Review Summary: Not only is it underrated in their discography, Yes' debut was essential in eventually giving birth to progressive rock.
In 1969, progressive rock was still in its budding period. Taking a look at the Big Four: Pink Floyd was still fooling around with psychedelic experimentation, Genesis was debuting with a pop album, miles away from their eventual sound (or not, if you look at it the other way), and it wasn’t until the end of the year, when King Crimson released the album that sparked the whole movement, that progressive rock as we came to know it in the following decade was born. The last and most infamously virtuosic of the Four is of course Yes. What they were doing in '69 was basically the same: finding their sound.
The band was formed in ’68 by vocalist Jon Anderson and bassist Chris Squire, which also became the two most integral members in the group’s often-changing formation, Squire being the only constant member and Anderson having performed on all of their albums except one. The line-up of their self-titled debut was completed by guitarist Peter Banks, keyboardist Tony Kaye, and drummer Bill Bruford, who would of course tag along the longest of these three.
When comparing it to From Genesis to Revelation
and The Piper at the Gates of Dawn
, Yes’ debut is the only one showing signs of the prog tendencies to come. After all, what defined the progressive movement were mainly three things: lengthy songs, a fusion of rock with jazz and other styles, and technically accomplished musicianship. On this album, Yes is already doing these things on a moderate level. A 40-minute album with two songs over six minutes: check. A sound that is best described as a union of mid/late 60’s rock and jazz: check. Fairly technical musicianship: check. The songs would get epic, and with the coming of Steve Howe and Rick Wakeman, more accomplished, of course, but it is very interesting to see that the basis was already very much here.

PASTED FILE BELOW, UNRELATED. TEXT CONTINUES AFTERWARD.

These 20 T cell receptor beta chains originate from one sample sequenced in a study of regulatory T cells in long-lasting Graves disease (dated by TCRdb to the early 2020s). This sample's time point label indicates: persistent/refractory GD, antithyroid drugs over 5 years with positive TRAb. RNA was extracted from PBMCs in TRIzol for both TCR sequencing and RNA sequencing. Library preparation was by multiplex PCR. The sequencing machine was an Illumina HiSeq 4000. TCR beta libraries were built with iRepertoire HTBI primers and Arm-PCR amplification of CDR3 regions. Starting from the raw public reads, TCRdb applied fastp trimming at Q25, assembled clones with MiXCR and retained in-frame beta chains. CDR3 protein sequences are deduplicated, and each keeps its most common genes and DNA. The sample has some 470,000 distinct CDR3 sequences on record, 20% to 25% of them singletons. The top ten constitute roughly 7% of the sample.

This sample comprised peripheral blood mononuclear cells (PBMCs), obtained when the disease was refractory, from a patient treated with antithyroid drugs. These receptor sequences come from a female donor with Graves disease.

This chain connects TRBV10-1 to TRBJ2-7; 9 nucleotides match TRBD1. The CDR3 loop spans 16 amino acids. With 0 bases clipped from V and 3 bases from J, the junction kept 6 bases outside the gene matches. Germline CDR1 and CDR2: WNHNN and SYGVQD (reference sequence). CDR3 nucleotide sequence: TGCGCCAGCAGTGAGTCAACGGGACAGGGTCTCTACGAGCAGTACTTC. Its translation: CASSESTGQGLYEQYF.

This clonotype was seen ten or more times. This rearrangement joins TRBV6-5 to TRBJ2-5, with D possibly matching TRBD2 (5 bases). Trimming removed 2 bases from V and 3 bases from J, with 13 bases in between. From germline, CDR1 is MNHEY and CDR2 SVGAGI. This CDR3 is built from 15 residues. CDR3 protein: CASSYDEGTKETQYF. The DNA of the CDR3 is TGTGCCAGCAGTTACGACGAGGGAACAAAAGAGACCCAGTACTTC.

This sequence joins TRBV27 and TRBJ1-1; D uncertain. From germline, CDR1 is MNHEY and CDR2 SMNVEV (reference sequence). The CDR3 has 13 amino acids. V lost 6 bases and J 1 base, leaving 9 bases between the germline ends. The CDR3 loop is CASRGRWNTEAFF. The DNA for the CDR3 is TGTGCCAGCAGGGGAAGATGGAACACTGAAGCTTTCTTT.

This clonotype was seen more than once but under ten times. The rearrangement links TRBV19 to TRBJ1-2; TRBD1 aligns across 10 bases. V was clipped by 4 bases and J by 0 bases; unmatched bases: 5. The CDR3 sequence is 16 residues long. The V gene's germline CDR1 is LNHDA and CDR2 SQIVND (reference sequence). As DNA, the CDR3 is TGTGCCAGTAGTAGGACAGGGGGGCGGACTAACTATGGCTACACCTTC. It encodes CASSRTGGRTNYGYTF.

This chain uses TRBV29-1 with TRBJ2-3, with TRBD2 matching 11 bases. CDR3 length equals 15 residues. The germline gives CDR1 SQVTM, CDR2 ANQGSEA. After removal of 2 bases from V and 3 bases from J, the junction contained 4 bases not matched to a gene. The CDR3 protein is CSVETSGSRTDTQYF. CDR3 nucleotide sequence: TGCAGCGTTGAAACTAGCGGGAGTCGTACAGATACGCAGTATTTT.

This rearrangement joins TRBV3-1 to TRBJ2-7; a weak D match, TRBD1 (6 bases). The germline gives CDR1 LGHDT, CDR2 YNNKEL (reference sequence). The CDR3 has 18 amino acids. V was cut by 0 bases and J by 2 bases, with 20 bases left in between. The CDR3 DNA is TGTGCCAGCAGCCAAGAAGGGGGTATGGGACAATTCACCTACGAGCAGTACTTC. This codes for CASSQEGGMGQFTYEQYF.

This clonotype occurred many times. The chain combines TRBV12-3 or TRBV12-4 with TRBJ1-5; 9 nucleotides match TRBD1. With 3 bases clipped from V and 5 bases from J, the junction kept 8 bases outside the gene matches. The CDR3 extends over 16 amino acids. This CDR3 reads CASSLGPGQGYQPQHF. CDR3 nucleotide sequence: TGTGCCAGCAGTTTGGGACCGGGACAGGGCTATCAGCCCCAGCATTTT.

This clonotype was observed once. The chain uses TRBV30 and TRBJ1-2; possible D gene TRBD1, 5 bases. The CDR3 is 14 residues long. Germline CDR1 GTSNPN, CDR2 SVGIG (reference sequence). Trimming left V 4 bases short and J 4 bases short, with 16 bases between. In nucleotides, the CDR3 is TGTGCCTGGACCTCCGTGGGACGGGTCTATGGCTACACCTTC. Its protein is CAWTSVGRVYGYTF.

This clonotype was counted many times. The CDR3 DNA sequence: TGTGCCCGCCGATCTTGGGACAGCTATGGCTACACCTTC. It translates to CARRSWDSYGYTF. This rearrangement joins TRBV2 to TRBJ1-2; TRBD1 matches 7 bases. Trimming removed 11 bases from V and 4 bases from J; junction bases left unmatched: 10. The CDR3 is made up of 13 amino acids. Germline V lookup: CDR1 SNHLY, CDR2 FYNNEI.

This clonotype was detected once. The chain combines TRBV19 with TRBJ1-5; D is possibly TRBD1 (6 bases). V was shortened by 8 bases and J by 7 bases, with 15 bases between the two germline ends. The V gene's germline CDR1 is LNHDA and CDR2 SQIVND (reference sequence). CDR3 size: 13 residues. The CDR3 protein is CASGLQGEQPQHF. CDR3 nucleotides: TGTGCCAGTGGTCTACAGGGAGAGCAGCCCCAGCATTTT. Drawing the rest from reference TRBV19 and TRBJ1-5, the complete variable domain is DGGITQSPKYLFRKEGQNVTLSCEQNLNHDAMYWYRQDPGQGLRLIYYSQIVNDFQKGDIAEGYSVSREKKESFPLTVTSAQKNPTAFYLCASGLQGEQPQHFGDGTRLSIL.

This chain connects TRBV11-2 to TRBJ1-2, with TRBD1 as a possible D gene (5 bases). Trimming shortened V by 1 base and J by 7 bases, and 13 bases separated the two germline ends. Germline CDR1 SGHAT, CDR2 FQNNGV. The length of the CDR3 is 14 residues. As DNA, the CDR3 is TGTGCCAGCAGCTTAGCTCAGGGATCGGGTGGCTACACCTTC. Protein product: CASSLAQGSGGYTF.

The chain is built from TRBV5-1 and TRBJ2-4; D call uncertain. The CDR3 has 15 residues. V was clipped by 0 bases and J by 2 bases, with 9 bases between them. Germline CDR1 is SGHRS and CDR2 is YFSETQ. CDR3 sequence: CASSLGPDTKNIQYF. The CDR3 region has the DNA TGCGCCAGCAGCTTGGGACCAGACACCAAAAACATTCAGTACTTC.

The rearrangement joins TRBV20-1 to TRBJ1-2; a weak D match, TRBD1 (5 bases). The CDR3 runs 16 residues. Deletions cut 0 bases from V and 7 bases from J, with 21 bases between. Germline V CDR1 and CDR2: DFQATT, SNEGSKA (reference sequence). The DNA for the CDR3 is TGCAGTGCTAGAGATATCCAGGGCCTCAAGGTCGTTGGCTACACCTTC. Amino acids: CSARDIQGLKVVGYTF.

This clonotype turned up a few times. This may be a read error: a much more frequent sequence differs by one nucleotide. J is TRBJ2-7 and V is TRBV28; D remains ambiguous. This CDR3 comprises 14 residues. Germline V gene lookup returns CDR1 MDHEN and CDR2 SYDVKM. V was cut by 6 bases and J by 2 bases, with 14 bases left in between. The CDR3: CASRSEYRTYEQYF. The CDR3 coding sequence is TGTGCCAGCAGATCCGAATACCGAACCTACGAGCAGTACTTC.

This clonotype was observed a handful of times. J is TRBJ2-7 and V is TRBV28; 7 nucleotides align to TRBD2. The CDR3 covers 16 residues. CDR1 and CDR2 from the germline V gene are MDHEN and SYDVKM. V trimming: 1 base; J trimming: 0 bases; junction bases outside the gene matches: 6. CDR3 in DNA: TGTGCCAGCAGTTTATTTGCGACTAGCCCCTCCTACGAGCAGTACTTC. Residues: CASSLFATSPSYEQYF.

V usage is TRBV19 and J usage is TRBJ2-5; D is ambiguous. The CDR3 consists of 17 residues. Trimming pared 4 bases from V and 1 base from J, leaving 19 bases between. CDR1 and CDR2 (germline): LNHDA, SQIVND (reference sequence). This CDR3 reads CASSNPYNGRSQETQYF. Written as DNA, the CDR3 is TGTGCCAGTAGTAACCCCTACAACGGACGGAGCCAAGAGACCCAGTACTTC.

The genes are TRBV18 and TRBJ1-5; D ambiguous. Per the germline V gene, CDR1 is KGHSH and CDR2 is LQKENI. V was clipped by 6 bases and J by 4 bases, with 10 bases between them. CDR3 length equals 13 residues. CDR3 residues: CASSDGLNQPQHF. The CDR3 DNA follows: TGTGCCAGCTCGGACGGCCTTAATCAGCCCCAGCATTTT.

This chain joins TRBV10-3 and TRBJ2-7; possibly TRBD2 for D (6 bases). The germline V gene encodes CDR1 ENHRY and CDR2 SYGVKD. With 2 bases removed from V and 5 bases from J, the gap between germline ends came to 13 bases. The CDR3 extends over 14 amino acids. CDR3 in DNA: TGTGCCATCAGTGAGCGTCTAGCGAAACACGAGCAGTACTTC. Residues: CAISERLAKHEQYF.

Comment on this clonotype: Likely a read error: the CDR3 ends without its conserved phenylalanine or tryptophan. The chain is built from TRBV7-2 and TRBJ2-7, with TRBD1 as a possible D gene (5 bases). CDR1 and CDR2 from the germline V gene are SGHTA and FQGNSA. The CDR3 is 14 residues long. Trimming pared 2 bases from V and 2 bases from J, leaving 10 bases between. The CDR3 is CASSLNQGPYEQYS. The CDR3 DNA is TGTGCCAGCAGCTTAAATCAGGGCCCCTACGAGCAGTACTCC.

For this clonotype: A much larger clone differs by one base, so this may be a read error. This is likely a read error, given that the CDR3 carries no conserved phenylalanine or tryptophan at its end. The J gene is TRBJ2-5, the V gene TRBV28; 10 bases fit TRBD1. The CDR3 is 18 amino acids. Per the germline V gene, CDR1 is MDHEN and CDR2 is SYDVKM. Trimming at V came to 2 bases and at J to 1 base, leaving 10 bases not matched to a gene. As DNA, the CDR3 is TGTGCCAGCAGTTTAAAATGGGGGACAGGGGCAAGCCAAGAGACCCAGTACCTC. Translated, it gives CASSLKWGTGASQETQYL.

That doesn’t mean Yes’ debut is interesting merely from a historical standpoint. It is actually quite a great album, with many pleasant songs. Beyond and Before
is much more guitar-centred than most of the band’s classic material, but it’s definitely a nice change of pace, and Banks knows what he’s doing. The opener is more of a rock song, as the first real influence of jazz comes in only with I See You
, which is actually a much extended cover of a Byrds song. The band play two covers on this album, the other being The Beatles’ Every Little Thing
, an again much longer take that still retains the original sense of sweetness in Anderson’s signature high-register singing.
is the most classic Yes-sounding track, the only one clearly demonstrating Squire’s typical crunching bass and the organ-driven sound that would be a major player on many Yes albums to come. Other highlights include Looking Around
, again more of a rock song like Beyond and Before
, but unlike that track including excellent use of the organ (proving that both Banks and Kaye really shouldn’t be denied credit), and the fitting closer Survival
It really depends on how big a Yes fan you are when you want to know if getting this is worth it. Fragile
and/or Close to the Edge
are better introduction, but if you’ve been through the stretch of their classic years, that is up to Relayer
, and yearn for more, their early years are well worth looking into. This debut is quite underrated and great in its own way, undeservedly much less popular than most things since the group’s third breakthrough album. Acquire if you wish to dig a little more into the birth of progressive rock.
Yes’ Yes was:
- John Roy Anderson ~ Lead Vocals
- Peter William Brockbanks ~ Lead Guitar, Backing Vocals
- Christopher Russell Squire ~ Bass Guitar, Backing Vocals
- Anthony John Selvidge ~ Organ, Piano
- William Scott Bruford ~ Drums
TO BE CONTINUED...